Making Progress

Venerable Dieu Tinh

As practitioners we must make progress, because without progress our time and effort will go to waste.  Just like a student would only waste time and effort if he does not make any progress in his learning.

How do we know if we are making progress?  It is when we are able to bring or mind back to the present.  When noticing our mind wandering away, we are able to bring it back in time, before it leads us to act in unwholesome ways.

For progress to be possible, we need to apply three elements to our practice.  Regardless of which Dharma Door we follow, these three elements serve to support the transformation of our habits and ultimately leading to the transformation of sufferings.

The first element is alertness.  It means being sensitive to what goes on in the mind.  We have developed the habits of re-living and pre-living.  That is, we often either dwell in the past or anticipate the future; we rarely live in the present.

For example, we came to the meditation hall with the initial purpose of meditating, but as we settled down we began to think about the works that needed to be done for tomorrow.  Although we were sitting, we were actually making plans.

Alertness allows us to recognize how our mind slips off, where it is going, and what it is doing.  The more sensitive we are towards the mind, the more rounded our self-recognition will be.  This is a mutual effect: the higher the alertness, the more open we are to the states of mind.

The second element is consistency.  It means to be diligent and steadfast.  Because an untrained mind likes to wander, we need to keep vigil over it.  Every time it wanders, bring it right back.  If it goes wandering one hundred times, for one hundred times bring it back.  If it goes wandering one thousand times, for one thousand times bring it back.  It gets easier each time we do this, and we can become more skillful at it.  Bringing back the mind is a skill that can be developed over time.

The Buddha uses the images of a monkey and a horse to describe an untrained mind.  We can imagine the chaos that these two animals can create and relate it to the chaos that goes on in an untrained mind.  But with skillful training and consistent application, the mind has a place to come back to.  It does go astray from time to time, but we have already developed the skills to bring it back more easily and within shorter time.  Consistent training and practice is essential to the development.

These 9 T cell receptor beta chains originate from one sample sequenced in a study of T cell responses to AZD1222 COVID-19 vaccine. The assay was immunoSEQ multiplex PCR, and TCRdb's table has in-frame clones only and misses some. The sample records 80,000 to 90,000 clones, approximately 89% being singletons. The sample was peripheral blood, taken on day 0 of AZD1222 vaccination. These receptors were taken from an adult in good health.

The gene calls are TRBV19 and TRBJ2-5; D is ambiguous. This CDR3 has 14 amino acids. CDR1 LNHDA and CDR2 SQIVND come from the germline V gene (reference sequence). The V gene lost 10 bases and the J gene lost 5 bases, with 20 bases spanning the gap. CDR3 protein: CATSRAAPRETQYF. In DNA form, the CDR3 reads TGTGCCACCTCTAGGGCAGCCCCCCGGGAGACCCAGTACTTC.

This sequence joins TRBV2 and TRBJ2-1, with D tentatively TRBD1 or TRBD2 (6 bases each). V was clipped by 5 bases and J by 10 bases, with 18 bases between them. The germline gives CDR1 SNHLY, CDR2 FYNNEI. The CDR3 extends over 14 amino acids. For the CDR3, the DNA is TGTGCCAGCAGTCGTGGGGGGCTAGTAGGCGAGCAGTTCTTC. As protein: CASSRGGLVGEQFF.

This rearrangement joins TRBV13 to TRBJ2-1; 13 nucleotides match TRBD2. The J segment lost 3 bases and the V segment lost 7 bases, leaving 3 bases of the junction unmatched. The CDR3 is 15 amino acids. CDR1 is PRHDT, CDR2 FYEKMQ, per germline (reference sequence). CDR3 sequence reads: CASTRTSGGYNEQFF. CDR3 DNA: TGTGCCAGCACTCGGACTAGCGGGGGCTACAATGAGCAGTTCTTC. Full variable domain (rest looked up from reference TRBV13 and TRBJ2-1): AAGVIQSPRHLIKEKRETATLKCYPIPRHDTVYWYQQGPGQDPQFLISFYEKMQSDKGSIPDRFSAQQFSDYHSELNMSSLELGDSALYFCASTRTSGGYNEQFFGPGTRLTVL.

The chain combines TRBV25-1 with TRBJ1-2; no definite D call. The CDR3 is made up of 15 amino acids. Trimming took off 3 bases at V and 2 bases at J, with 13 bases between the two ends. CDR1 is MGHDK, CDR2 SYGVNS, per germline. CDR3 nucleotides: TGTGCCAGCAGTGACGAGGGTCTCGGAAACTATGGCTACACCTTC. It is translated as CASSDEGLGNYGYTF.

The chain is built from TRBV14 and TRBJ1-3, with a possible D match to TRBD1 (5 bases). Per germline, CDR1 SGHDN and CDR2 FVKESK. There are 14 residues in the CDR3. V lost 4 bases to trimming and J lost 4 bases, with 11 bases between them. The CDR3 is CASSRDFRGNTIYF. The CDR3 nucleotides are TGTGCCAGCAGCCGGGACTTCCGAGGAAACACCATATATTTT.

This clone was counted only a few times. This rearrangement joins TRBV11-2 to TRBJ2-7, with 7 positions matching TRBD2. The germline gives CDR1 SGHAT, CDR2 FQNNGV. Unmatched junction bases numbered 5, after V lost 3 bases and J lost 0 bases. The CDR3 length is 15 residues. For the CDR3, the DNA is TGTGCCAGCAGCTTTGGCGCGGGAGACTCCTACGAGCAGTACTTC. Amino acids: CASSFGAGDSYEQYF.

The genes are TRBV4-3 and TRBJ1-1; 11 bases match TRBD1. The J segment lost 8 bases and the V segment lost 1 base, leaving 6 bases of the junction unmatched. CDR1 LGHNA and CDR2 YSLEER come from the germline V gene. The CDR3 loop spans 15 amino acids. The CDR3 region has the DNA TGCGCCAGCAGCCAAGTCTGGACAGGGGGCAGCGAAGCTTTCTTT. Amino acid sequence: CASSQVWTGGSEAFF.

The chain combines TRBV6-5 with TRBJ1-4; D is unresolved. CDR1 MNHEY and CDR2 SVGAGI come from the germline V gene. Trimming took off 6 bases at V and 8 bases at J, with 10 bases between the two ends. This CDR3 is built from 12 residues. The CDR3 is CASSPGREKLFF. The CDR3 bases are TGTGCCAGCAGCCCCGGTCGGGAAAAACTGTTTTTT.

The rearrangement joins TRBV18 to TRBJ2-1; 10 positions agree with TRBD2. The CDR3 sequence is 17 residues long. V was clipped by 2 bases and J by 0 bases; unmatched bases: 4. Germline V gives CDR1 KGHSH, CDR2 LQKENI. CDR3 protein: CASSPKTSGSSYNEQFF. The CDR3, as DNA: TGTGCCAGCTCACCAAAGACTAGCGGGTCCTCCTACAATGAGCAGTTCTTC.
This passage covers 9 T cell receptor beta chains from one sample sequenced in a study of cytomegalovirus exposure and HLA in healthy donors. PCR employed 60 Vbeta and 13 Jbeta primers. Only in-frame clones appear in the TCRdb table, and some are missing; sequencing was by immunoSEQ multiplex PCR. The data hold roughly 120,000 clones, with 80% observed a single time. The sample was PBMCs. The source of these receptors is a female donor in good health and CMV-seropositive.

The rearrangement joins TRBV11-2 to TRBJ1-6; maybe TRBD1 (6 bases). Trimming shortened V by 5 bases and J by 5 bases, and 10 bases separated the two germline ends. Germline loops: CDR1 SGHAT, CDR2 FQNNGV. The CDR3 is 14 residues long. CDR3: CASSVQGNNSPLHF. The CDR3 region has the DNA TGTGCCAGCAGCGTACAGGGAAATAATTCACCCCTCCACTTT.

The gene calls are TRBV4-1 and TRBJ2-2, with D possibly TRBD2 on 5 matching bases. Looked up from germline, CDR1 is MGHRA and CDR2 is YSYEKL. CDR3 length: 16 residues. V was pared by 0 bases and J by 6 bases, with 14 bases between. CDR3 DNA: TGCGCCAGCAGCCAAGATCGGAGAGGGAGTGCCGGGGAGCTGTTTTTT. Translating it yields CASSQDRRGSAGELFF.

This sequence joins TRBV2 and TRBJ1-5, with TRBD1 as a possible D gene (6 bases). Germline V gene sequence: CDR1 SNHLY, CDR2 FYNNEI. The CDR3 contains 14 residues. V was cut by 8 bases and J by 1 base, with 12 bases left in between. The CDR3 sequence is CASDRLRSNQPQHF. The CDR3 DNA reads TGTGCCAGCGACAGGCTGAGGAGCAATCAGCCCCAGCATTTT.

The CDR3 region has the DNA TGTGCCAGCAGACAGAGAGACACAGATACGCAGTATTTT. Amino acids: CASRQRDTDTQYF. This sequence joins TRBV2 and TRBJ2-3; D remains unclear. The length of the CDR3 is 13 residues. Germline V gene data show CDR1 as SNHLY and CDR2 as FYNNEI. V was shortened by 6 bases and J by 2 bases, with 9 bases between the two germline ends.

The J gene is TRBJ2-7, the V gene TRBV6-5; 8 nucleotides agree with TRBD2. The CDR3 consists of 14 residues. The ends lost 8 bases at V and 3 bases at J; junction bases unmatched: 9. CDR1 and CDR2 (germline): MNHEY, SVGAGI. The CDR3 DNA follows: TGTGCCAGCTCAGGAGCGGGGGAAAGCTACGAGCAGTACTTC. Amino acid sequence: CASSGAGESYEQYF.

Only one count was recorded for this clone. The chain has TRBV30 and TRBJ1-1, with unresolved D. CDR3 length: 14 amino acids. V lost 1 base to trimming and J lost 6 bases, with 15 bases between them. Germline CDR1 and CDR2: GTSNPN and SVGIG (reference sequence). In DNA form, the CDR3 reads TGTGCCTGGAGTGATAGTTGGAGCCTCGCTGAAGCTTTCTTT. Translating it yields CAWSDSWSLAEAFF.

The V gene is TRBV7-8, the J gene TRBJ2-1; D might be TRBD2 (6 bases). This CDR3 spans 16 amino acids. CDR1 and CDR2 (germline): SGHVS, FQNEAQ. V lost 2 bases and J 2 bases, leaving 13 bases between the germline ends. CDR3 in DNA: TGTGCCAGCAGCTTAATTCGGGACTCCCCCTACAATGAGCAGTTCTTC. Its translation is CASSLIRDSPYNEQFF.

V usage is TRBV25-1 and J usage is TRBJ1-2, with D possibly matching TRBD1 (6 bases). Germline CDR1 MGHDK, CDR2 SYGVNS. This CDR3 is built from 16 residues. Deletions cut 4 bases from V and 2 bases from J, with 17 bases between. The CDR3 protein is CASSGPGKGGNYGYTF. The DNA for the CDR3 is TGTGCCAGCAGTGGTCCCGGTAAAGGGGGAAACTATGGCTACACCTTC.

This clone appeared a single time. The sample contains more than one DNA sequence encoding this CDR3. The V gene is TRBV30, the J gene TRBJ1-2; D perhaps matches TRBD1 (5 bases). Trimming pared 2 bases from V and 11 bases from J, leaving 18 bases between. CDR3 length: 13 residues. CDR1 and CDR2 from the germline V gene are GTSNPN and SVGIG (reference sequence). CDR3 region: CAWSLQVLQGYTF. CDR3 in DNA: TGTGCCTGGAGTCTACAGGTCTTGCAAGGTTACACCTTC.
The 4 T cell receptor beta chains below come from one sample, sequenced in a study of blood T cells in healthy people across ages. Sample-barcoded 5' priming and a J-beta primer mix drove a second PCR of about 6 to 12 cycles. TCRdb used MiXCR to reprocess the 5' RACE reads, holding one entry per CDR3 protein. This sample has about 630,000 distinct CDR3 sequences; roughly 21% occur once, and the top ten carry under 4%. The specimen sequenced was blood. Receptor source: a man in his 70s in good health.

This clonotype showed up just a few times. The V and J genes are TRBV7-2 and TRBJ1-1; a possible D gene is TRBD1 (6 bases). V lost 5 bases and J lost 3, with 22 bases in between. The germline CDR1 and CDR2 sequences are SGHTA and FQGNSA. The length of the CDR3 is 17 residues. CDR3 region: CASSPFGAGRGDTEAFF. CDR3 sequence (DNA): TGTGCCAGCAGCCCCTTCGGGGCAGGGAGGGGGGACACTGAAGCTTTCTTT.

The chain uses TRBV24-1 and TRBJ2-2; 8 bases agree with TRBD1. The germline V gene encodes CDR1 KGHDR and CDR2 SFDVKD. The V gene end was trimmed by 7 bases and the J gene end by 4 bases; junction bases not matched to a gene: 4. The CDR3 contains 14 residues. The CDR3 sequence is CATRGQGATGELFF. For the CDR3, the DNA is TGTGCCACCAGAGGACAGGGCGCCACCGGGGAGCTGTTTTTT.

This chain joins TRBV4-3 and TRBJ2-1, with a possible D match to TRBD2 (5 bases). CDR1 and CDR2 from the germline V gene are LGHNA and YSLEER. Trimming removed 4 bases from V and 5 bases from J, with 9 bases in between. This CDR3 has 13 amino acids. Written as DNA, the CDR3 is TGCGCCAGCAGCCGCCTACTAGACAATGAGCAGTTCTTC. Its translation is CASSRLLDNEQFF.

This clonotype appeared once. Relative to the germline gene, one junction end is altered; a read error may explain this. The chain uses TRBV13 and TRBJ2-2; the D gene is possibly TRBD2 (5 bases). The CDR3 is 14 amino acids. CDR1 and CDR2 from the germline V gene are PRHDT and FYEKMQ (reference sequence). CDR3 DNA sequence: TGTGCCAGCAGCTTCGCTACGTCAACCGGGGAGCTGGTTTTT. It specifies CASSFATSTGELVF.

The third element is patience.  Often times we are eager to see results.  But our practice does not always bear immediate results.  Patience means to accept ourselves the way we are, and knowing that our short-comings can be transformed.  Patience also means to be kind to ourselves and to allow for even setbacks in our practice.

There are times when we can bring back to the mind very easily, but at other times this task can become extremely laborious.  Habits are what we acquire over time, in order to unlearn them we need to be patient with them.  Patience allows us to proceed in our own speed.  It is the underlying factor that holds our practice together.

Because training the mind is acquired only through persistent application and also requires time and effort, we as practitioners often become discouraged along the way.  Without patience, our practice would only be momentarily.  Patience is the underlying factor that pushes us to progress bit by bit, day by day.

In conclusion, there are three essential elements for making progress in cultivation: alertness, consistency, and patience.  These elements can develop the helpful skills for recognizing the activity of the mind, how to bring the mind back to the present moment, and how to transform our unwholesome habits.  We must remember that wholesome practice will bring wholesome results.

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